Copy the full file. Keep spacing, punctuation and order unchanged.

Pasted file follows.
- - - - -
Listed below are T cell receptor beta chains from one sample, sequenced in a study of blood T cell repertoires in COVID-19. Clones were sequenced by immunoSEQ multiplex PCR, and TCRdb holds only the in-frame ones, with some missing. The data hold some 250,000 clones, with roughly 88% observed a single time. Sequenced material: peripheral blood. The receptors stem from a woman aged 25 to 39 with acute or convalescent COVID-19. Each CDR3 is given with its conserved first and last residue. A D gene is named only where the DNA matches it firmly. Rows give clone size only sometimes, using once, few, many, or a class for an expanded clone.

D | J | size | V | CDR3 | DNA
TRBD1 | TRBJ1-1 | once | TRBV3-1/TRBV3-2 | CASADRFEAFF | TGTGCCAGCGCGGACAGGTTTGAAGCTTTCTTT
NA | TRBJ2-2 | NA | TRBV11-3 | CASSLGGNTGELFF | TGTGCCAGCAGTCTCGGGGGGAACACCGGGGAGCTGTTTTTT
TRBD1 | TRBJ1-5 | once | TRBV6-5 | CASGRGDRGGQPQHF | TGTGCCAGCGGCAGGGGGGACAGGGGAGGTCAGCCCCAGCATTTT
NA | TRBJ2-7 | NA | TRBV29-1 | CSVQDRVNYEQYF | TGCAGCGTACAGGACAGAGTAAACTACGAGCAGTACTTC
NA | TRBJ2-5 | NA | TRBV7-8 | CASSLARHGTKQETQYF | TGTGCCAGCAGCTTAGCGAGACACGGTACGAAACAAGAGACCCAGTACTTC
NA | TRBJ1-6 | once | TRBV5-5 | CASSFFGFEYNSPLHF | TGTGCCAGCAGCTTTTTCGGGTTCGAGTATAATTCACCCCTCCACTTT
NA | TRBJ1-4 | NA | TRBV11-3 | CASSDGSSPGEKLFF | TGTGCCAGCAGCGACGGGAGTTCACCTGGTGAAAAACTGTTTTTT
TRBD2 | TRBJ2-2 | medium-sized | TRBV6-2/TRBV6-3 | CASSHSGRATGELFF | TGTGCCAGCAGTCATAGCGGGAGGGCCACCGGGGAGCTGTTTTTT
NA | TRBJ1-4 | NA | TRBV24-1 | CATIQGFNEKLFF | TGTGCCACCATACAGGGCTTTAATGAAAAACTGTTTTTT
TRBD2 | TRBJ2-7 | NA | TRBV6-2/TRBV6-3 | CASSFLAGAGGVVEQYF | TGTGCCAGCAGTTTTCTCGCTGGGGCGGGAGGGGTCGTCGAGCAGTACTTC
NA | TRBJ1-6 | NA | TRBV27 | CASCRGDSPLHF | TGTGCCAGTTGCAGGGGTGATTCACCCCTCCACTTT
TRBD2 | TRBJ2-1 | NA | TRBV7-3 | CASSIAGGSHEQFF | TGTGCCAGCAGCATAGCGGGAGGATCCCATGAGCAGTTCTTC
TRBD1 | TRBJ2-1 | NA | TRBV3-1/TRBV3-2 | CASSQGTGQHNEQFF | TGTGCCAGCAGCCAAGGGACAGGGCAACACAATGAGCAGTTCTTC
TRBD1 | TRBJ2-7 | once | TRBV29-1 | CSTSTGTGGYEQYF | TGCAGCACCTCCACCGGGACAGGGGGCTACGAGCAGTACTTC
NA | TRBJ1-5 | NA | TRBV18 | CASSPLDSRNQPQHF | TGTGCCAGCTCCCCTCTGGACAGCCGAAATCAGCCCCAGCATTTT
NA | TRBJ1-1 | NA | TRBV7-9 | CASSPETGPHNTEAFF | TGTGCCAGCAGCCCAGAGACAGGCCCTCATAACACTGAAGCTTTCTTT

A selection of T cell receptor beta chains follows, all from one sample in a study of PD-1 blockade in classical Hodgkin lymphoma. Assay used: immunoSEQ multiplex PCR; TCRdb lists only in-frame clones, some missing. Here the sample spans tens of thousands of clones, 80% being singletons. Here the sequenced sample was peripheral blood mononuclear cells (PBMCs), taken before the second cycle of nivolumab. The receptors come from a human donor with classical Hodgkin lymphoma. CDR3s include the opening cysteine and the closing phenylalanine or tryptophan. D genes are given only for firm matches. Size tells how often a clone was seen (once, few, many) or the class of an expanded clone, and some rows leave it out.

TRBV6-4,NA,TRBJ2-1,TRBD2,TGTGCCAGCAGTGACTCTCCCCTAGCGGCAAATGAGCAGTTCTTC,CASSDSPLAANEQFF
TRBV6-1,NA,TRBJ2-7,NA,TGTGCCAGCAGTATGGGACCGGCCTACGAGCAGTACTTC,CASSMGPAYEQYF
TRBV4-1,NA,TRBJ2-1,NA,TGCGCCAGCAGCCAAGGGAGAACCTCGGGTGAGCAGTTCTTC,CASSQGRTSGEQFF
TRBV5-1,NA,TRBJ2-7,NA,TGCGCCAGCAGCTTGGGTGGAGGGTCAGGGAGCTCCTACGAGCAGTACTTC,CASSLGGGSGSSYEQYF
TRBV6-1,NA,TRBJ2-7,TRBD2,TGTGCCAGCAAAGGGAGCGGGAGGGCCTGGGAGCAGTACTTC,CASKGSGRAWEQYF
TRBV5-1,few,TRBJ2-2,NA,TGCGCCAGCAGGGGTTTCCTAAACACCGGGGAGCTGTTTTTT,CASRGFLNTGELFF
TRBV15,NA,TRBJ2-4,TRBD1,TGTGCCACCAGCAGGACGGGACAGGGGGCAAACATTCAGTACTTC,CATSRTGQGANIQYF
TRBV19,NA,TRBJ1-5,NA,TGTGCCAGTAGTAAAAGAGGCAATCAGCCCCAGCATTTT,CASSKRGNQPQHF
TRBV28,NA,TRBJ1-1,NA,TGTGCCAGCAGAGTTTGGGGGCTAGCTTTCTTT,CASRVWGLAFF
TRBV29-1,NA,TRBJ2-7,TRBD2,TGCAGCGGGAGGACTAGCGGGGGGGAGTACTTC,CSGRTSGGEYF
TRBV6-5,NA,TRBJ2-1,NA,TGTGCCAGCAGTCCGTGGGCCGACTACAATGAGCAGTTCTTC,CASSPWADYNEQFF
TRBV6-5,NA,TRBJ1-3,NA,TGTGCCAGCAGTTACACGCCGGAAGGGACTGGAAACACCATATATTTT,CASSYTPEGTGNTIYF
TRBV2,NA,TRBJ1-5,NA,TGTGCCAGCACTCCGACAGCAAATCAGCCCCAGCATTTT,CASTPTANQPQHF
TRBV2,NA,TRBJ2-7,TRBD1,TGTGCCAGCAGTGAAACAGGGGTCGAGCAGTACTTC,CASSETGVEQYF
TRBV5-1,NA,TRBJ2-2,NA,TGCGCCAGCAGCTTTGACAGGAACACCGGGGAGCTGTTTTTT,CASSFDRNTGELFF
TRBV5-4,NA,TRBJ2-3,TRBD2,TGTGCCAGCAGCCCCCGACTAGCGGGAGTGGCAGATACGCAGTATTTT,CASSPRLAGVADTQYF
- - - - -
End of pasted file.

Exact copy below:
Listed below are T cell receptor beta chains from one sample, sequenced in a study of blood T cell repertoires in COVID-19. Clones were sequenced by immunoSEQ multiplex PCR, and TCRdb holds only the in-frame ones, with some missing. The data hold some 250,000 clones, with roughly 88% observed a single time. Sequenced material: peripheral blood. The receptors stem from a woman aged 25 to 39 with acute or convalescent COVID-19. Each CDR3 is given with its conserved first and last residue. A D gene is named only where the DNA matches it firmly. Rows give clone size only sometimes, using once, few, many, or a class for an expanded clone.

D | J | size | V | CDR3 | DNA
TRBD1 | TRBJ1-1 | once | TRBV3-1/TRBV3-2 | CASADRFEAFF | TGTGCCAGCGCGGACAGGTTTGAAGCTTTCTTT
NA | TRBJ2-2 | NA | TRBV11-3 | CASSLGGNTGELFF | TGTGCCAGCAGTCTCGGGGGGAACACCGGGGAGCTGTTTTTT
TRBD1 | TRBJ1-5 | once | TRBV6-5 | CASGRGDRGGQPQHF | TGTGCCAGCGGCAGGGGGGACAGGGGAGGTCAGCCCCAGCATTTT
NA | TRBJ2-7 | NA | TRBV29-1 | CSVQDRVNYEQYF | TGCAGCGTACAGGACAGAGTAAACTACGAGCAGTACTTC
NA | TRBJ2-5 | NA | TRBV7-8 | CASSLARHGTKQETQYF | TGTGCCAGCAGCTTAGCGAGACACGGTACGAAACAAGAGACCCAGTACTTC
NA | TRBJ1-6 | once | TRBV5-5 | CASSFFGFEYNSPLHF | TGTGCCAGCAGCTTTTTCGGGTTCGAGTATAATTCACCCCTCCACTTT
NA | TRBJ1-4 | NA | TRBV11-3 | CASSDGSSPGEKLFF | TGTGCCAGCAGCGACGGGAGTTCACCTGGTGAAAAACTGTTTTTT
TRBD2 | TRBJ2-2 | medium-sized | TRBV6-2/TRBV6-3 | CASSHSGRATGELFF | TGTGCCAGCAGTCATAGCGGGAGGGCCACCGGGGAGCTGTTTTTT
NA | TRBJ1-4 | NA | TRBV24-1 | CATIQGFNEKLFF | TGTGCCACCATACAGGGCTTTAATGAAAAACTGTTTTTT
TRBD2 | TRBJ2-7 | NA | TRBV6-2/TRBV6-3 | CASSFLAGAGGVVEQYF | TGTGCCAGCAGTTTTCTCGCTGGGGCGGGAGGGGTCGTCGAGCAGTACTTC
NA | TRBJ1-6 | NA | TRBV27 | CASCRGDSPLHF | TGTGCCAGTTGCAGGGGTGATTCACCCCTCCACTTT
TRBD2 | TRBJ2-1 | NA | TRBV7-3 | CASSIAGGSHEQFF | TGTGCCAGCAGCATAGCGGGAGGATCCCATGAGCAGTTCTTC
TRBD1 | TRBJ2-1 | NA | TRBV3-1/TRBV3-2 | CASSQGTGQHNEQFF | TGTGCCAGCAGCCAAGGGACAGGGCAACACAATGAGCAGTTCTTC
TRBD1 | TRBJ2-7 | once | TRBV29-1 | CSTSTGTGGYEQYF | TGCAGCACCTCCACCGGGACAGGGGGCTACGAGCAGTACTTC
NA | TRBJ1-5 | NA | TRBV18 | CASSPLDSRNQPQHF | TGTGCCAGCTCCCCTCTGGACAGCCGAAATCAGCCCCAGCATTTT
NA | TRBJ1-1 | NA | TRBV7-9 | CASSPETGPHNTEAFF | TGTGCCAGCAGCCCAGAGACAGGCCCTCATAACACTGAAGCTTTCTTT

A selection of T cell receptor beta chains follows, all from one sample in a study of PD-1 blockade in classical Hodgkin lymphoma. Assay used: immunoSEQ multiplex PCR; TCRdb lists only in-frame clones, some missing. Here the sample spans tens of thousands of clones, 80% being singletons. Here the sequenced sample was peripheral blood mononuclear cells (PBMCs), taken before the second cycle of nivolumab. The receptors come from a human donor with classical Hodgkin lymphoma. CDR3s include the opening cysteine and the closing phenylalanine or tryptophan. D genes are given only for firm matches. Size tells how often a clone was seen (once, few, many) or the class of an expanded clone, and some rows leave it out.

TRBV6-4,NA,TRBJ2-1,TRBD2,TGTGCCAGCAGTGACTCTCCCCTAGCGGCAAATGAGCAGTTCTTC,CASSDSPLAANEQFF
TRBV6-1,NA,TRBJ2-7,NA,TGTGCCAGCAGTATGGGACCGGCCTACGAGCAGTACTTC,CASSMGPAYEQYF
TRBV4-1,NA,TRBJ2-1,NA,TGCGCCAGCAGCCAAGGGAGAACCTCGGGTGAGCAGTTCTTC,CASSQGRTSGEQFF
TRBV5-1,NA,TRBJ2-7,NA,TGCGCCAGCAGCTTGGGTGGAGGGTCAGGGAGCTCCTACGAGCAGTACTTC,CASSLGGGSGSSYEQYF
TRBV6-1,NA,TRBJ2-7,TRBD2,TGTGCCAGCAAAGGGAGCGGGAGGGCCTGGGAGCAGTACTTC,CASKGSGRAWEQYF
TRBV5-1,few,TRBJ2-2,NA,TGCGCCAGCAGGGGTTTCCTAAACACCGGGGAGCTGTTTTTT,CASRGFLNTGELFF
TRBV15,NA,TRBJ2-4,TRBD1,TGTGCCACCAGCAGGACGGGACAGGGGGCAAACATTCAGTACTTC,CATSRTGQGANIQYF
TRBV19,NA,TRBJ1-5,NA,TGTGCCAGTAGTAAAAGAGGCAATCAGCCCCAGCATTTT,CASSKRGNQPQHF
TRBV28,NA,TRBJ1-1,NA,TGTGCCAGCAGAGTTTGGGGGCTAGCTTTCTTT,CASRVWGLAFF
TRBV29-1,NA,TRBJ2-7,TRBD2,TGCAGCGGGAGGACTAGCGGGGGGGAGTACTTC,CSGRTSGGEYF
TRBV6-5,NA,TRBJ2-1,NA,TGTGCCAGCAGTCCGTGGGCCGACTACAATGAGCAGTTCTTC,CASSPWADYNEQFF
TRBV6-5,NA,TRBJ1-3,NA,TGTGCCAGCAGTTACACGCCGGAAGGGACTGGAAACACCATATATTTT,CASSYTPEGTGNTIYF
TRBV2,NA,TRBJ1-5,NA,TGTGCCAGCACTCCGACAGCAAATCAGCCCCAGCATTTT,CASTPTANQPQHF
TRBV2,NA,TRBJ2-7,TRBD1,TGTGCCAGCAGTGAAACAGGGGTCGAGCAGTACTTC,CASSETGVEQYF
TRBV5-1,NA,TRBJ2-2,NA,TGCGCCAGCAGCTTTGACAGGAACACCGGGGAGCTGTTTTTT,CASSFDRNTGELFF
TRBV5-4,NA,TRBJ2-3,TRBD2,TGTGCCAGCAGCCCCCGACTAGCGGGAGTGGCAGATACGCAGTATTTT,CASSPRLAGVADTQYF